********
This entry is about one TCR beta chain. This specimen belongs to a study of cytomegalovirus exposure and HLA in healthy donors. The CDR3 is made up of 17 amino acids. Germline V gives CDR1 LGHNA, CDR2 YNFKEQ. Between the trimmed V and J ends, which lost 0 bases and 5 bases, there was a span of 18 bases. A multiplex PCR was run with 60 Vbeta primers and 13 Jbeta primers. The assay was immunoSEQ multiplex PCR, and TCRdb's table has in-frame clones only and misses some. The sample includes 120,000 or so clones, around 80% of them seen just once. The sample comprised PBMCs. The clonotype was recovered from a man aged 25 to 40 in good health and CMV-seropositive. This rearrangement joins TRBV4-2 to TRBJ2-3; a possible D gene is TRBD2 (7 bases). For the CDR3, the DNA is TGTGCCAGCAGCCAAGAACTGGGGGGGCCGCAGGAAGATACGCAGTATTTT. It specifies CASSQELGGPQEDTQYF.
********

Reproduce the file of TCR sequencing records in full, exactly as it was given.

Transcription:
This entry is about one TCR beta chain. This specimen belongs to a study of cytomegalovirus exposure and HLA in healthy donors. The CDR3 is made up of 17 amino acids. Germline V gives CDR1 LGHNA, CDR2 YNFKEQ. Between the trimmed V and J ends, which lost 0 bases and 5 bases, there was a span of 18 bases. A multiplex PCR was run with 60 Vbeta primers and 13 Jbeta primers. The assay was immunoSEQ multiplex PCR, and TCRdb's table has in-frame clones only and misses some. The sample includes 120,000 or so clones, around 80% of them seen just once. The sample comprised PBMCs. The clonotype was recovered from a man aged 25 to 40 in good health and CMV-seropositive. This rearrangement joins TRBV4-2 to TRBJ2-3; a possible D gene is TRBD2 (7 bases). For the CDR3, the DNA is TGTGCCAGCAGCCAAGAACTGGGGGGGCCGCAGGAAGATACGCAGTATTTT. It specifies CASSQELGGPQEDTQYF.